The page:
Johns Hopkins Medicine. After 12 years of tracking it, researchers found that there was a significant effect on brain health in adults with minor to severe hearing loss. For example:
- The risk is triple for people with moderate loss of hearing
- Someone with minor hearing loss has two times the risk of dementia
- A person with a extreme hearing impairment has five times the chance of getting dementia
The study reveals that the brain atrophies at a quicker pace when a person suffers from hearing loss. The brain is put under stress that can lead to injury because it has to work harder to do things such as maintaining balance.
Also, quality of life is affected. A person who can’t hear well is more likely to have anxiety and stress. They are also prone to have depression. More expensive medical bills are the result of all of these factors.
The Newest Research
The newest research published November in the Journal of the American Medical Association (JAMA) shows that it starts to be a budget buster if you decide not to deal with your loss of hearing. This research was also led by experts from Johns Hopkins in collaboration with AARP, the University of California San Francisco and Optum Labs.
77,000 to 150,000 patients with untreated hearing loss were examined. Only two years after the diagnosis of hearing loss, patients generated almost 26 percent more health care expenses than people with normal hearing.
Over time, this number continues to increase. After ten years, healthcare costs go up by 46 percent. Those figures, when broken down, average $22,434 per person.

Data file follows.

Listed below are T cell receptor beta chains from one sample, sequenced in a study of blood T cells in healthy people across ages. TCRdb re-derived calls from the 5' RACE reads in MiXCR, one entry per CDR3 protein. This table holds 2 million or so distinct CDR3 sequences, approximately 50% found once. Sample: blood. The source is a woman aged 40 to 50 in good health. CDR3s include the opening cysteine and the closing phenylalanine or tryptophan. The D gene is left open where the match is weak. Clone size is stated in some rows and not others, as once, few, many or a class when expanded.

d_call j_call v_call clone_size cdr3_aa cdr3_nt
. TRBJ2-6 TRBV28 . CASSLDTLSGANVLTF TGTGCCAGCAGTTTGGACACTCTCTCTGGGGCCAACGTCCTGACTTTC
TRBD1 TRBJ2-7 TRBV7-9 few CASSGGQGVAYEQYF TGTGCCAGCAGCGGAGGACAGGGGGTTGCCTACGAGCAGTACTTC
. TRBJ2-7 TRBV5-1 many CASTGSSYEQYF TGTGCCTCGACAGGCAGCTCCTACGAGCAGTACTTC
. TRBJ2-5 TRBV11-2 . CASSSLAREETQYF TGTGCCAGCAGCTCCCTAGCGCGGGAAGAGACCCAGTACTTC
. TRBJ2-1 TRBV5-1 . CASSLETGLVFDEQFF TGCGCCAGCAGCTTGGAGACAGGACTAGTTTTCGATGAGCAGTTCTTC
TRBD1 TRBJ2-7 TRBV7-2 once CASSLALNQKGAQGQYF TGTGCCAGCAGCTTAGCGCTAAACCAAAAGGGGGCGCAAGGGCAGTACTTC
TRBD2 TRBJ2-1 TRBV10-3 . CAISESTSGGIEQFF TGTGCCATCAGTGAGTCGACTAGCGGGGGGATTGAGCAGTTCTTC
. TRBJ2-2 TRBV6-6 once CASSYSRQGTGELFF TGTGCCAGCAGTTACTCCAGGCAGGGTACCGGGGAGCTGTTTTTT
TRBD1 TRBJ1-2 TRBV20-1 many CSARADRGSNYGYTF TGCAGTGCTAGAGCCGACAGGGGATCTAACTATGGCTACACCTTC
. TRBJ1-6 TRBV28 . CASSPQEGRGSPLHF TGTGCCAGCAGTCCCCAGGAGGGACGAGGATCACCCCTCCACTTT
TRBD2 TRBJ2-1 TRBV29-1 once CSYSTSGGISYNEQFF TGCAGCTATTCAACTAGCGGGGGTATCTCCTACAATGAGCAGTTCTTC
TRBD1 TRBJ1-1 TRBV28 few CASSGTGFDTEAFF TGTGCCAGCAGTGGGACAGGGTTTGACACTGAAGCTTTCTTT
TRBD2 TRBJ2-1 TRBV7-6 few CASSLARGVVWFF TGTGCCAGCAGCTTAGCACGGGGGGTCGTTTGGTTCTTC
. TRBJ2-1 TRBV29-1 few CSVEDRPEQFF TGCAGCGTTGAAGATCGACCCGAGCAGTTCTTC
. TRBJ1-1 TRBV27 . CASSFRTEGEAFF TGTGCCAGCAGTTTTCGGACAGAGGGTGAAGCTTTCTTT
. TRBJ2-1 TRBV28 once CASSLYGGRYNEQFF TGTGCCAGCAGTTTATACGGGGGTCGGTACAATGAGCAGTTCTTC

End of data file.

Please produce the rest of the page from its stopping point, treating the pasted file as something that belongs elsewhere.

Some factors that are involved in the increase are:
- Lower quality of life
- Cognitive decline
A second companion study conducted by Bloomberg School indicates a link between untreated hearing loss and higher morbidity. Some other findings from this study are:
- 6.9 more diagnoses of depression
- In the course of ten years, 3.2 more cases of dementia
- 3.6 more falls
The research by Johns Hopkins correlates with this one.
Hearing Loss is Increasing
According to the National Institute of Deafness and Other Communication Disorders:
- The basic act of hearing is hard for about 15 percent of young people around the age of 18
- Around 2 percent of those at the ages of 45 to 54 are noticeably deaf
- Loss of hearing currently effects 2 to 3 out of every 1,0000 children
- Up to 8.5 percent of 55-to-64-year-olds have loss of hearing
For those aged 64 to 74 the number rises to 25 percent and for someone over 74 it goes up to 50 percent. Over time, those numbers are expected to go up. As many as 38 million individuals in this country may have hearing loss by 2060.
The study doesn’t touch on how wearing hearing aids can change these figures, though. What is known is that some health issues linked to hearing loss can be reduced by wearing hearing aids. Further studies are required to confirm if using hearing aids decreases the cost of healthcare. It’s safe to say there are more reasons to use them than not to. To learn whether hearing aids would benefit you, schedule an appointment with a hearing care expert right away.